WASHINGTON-President Clinton, with Mrs. Clinton joining him, highlighted a three-pronged effort to ensure that women over age 40 have information about and access to regular and high-quality mammograms. The Clintons spoke during one of the President’s regular Saturday morning radio broadcasts.
WASHINGTONPresident Clinton, with Mrs. Clinton joining him, highlighted a three-pronged effort to ensure that women over age 40 have information about and access to regular and high-quality mammograms. The Clintons spoke during one of the Presidents regular Saturday morning radio broadcasts.
The steps include a new Mammography Education Campaign at the National Cancer Institute (NCI); new public service announcements as part of the First Ladys National Annual Medicare Mammography Campaign designed to encourage older women covered by Medicare to get mammograms; and the final FDA regulations establishing higher standards for mammography facilities.
The NCI education campaign is designed to inform women about the NCIs recommendation that women over age 40 receive screening mammograms every 1 to 2 years. The program grew out of in-depth interviews and focus groups conducted by the NCI. These revealed that many women are not aware that the risk of breast cancer increases with age or that most women with breast cancer do not have a family history of the disease.
Materials include a comprehensive breast health bookletUnderstanding Breast Changes: The Facts About Breast Cancer and Mammogramsthat describes the benefits and limitations of mammography and the risk factors for breast cancer.
A second publication, Mammograms . . . Not just Once, but for a Lifetime, explains the importance of regular screening for women age 40 and older.
The new brochures are available by calling NCIs Cancer Information Service at 1-800-4-CANCER or by visiting NCIs website at http://rex.nci.nih.gov and clicking on About Mammograms.
Other elements in the education campaign include breast cancer and mammography fact sheets and posters. The educational materials will be released to community groups, physicians, and health care facilities around the country. Materials for physicians include Why Get a Mammogram, a pad with tear-off fact sheets for patients.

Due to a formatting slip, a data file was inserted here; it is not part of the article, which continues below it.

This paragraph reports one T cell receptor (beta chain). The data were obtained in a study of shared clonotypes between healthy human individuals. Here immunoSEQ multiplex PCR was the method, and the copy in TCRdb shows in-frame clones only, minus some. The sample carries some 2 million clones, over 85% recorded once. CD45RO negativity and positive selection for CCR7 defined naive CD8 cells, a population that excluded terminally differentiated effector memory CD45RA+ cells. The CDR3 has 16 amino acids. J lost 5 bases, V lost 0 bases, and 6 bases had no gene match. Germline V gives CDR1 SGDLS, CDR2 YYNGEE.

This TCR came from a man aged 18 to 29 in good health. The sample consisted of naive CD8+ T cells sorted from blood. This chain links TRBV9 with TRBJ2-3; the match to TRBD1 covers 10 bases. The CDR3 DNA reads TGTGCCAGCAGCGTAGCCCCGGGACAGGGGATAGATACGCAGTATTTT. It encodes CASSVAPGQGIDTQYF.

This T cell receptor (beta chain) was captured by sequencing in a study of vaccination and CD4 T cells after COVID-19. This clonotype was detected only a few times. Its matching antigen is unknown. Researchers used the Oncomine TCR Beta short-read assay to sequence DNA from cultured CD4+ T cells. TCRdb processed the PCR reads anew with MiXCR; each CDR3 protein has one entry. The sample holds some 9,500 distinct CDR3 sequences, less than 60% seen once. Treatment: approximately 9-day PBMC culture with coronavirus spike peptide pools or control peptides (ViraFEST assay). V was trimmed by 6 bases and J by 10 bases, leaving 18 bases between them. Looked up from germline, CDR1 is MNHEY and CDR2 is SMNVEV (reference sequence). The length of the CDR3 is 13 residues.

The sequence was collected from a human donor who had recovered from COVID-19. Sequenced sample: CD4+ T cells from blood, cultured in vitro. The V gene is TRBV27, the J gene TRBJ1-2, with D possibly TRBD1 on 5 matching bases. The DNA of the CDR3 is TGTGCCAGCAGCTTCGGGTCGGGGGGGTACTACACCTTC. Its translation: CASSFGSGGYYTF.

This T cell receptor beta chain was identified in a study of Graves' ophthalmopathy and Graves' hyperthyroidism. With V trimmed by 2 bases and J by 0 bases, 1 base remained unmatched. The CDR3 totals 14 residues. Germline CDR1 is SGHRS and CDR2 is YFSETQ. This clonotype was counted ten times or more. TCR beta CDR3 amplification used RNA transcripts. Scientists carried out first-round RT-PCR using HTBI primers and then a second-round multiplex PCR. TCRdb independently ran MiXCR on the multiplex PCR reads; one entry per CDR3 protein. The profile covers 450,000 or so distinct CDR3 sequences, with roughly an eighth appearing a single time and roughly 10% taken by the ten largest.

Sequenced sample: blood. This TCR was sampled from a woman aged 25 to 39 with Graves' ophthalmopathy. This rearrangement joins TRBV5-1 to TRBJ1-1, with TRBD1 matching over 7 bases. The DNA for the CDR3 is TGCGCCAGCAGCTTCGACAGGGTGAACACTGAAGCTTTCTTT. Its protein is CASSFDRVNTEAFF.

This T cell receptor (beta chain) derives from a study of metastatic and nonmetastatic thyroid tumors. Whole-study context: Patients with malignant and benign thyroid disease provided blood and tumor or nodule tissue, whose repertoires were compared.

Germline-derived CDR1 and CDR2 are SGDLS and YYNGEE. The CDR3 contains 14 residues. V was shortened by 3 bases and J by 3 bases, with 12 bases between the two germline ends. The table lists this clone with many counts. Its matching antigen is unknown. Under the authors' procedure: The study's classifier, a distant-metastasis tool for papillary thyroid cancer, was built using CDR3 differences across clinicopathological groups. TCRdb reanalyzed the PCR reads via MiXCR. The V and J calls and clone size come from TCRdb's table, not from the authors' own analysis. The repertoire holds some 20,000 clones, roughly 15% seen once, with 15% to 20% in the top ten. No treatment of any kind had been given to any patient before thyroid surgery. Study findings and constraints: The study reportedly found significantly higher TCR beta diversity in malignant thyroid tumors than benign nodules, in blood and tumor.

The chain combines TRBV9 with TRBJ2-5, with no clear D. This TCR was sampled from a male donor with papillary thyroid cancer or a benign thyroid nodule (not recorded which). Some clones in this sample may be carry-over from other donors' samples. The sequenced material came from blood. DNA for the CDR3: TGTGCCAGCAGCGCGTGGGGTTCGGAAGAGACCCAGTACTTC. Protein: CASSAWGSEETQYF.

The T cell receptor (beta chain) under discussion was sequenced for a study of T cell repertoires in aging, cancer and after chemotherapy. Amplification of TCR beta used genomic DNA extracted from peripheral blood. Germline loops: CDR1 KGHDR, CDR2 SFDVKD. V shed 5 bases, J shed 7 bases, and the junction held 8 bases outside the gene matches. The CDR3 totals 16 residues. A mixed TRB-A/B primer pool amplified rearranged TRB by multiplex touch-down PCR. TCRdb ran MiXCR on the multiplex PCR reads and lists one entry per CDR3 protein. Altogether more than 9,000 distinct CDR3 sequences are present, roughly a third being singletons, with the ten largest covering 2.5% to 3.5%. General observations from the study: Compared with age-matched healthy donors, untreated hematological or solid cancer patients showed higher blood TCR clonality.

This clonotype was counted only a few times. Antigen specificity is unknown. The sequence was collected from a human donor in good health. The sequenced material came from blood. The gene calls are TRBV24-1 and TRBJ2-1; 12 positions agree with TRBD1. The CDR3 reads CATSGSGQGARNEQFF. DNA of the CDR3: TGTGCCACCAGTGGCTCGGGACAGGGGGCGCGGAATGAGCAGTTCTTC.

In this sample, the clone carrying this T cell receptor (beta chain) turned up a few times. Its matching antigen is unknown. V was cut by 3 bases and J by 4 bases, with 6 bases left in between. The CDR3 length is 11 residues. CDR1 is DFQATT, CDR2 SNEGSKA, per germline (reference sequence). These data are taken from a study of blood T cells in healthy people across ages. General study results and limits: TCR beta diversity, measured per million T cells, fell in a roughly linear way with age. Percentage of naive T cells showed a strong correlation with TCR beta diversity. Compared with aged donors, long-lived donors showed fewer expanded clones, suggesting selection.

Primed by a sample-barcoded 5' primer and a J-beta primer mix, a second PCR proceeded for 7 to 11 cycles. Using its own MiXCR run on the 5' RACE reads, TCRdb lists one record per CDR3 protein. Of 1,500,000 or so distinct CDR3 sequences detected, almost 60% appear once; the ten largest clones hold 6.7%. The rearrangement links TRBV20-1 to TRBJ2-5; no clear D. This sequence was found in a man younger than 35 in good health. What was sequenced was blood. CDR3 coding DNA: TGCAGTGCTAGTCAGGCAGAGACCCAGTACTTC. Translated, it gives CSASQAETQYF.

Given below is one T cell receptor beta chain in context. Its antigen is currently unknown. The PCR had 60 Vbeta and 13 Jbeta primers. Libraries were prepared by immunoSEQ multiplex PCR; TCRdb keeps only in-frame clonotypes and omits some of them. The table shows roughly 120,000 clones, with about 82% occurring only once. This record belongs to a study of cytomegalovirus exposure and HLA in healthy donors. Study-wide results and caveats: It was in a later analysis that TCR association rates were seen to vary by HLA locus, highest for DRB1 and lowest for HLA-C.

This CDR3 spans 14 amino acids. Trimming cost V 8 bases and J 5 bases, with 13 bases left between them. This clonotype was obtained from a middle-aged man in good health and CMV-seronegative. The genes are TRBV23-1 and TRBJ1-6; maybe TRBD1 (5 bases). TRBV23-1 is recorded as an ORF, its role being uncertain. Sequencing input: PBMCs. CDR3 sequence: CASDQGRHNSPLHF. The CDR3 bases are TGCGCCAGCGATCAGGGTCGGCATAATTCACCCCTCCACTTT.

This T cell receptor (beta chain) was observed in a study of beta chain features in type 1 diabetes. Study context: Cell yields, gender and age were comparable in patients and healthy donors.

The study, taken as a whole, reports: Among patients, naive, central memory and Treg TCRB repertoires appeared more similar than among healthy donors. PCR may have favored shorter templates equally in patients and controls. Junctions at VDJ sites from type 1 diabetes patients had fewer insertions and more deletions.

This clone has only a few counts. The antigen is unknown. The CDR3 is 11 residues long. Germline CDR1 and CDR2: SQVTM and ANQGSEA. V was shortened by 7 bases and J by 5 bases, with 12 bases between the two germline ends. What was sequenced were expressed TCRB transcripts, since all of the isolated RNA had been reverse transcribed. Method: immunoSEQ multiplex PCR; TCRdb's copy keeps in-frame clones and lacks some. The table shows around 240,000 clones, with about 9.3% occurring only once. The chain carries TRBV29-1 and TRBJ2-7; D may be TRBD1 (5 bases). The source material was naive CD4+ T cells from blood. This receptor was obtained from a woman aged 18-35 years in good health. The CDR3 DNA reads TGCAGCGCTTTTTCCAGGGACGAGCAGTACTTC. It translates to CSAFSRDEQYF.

These publications will reach thousands of women with a simple message: Mammograms are available, effective and safe, and they can save your life, President Clinton said.
Public Service Announcements
The public service announcements in the First Ladys campaign are aimed at the 45% of women over age 65 who have not had a mammogram in the last 2 years.
The need for the campaign is backed up by the first report of the Health Care Financing Administrations Horizon Project Grants, a 3-year initiative to increase mammography rates among Hispanic and African-American Medicare beneficiaries.
The report identifies barriers that prevent minority women from getting mammograms, including a lack of awareness about the Medicare mammography benefit, language barriers, and misconceptions that breast cancer is only a risk for women of childbearing age.
The final FDA standards, authorized by the Mammography Quality Standards Act of 1992, strengthen interim regulations put in place in 1994. The new regulations will ensure that medical facilities, health providers, and detection equipment are all held to the highest possible standards so that every woman gets the quality care she needs when she needs it most, President Clinton said.
The regulations clarify training requirements for technologists, and establish FDA inspections of mammography facilities, which are required to use equipment that will produce clear and accurate images. Patients must be fully informed of their mammography results, and facilities must have an acceptable mechanism in place to deal with patient complaints.